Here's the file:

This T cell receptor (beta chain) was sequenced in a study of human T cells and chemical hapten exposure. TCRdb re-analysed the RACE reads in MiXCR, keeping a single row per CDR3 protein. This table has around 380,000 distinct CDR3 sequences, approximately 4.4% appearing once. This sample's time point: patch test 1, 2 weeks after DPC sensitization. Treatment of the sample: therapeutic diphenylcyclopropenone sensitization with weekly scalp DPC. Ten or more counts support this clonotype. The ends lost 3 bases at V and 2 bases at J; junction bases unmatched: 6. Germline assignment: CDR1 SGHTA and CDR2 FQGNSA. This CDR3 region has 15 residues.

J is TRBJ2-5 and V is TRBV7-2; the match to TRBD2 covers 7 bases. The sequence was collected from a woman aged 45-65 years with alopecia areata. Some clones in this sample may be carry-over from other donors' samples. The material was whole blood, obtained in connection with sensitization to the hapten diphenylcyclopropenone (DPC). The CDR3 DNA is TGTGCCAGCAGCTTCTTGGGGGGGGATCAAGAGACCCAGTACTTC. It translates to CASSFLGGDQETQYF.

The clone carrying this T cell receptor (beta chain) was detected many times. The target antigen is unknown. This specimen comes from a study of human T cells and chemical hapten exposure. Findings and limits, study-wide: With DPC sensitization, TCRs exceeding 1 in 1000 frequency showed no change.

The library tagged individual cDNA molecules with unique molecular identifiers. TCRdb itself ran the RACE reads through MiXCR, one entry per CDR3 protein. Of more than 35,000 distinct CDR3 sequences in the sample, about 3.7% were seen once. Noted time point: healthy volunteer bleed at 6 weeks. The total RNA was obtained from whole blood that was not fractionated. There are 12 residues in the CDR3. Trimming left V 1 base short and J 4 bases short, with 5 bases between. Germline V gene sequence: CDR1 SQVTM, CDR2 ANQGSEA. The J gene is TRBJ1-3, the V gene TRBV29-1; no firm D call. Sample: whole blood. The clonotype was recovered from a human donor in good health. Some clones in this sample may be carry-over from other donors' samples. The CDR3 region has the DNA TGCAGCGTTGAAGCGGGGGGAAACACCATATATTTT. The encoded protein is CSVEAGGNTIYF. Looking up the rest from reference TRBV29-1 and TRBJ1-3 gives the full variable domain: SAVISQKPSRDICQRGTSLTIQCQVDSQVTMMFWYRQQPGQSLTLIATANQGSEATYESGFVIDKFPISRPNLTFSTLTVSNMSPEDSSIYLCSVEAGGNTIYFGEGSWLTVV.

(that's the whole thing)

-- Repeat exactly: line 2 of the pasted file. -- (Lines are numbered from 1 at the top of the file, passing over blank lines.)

J is TRBJ2-5 and V is TRBV7-2; the match to TRBD2 covers 7 bases. The sequence was collected from a woman aged 45-65 years with alopecia areata. Some clones in this sample may be carry-over from other donors' samples. The material was whole blood, obtained in connection with sensitization to the hapten diphenylcyclopropenone (DPC). The CDR3 DNA is TGTGCCAGCAGCTTCTTGGGGGGGGATCAAGAGACCCAGTACTTC. It translates to CASSFLGGDQETQYF.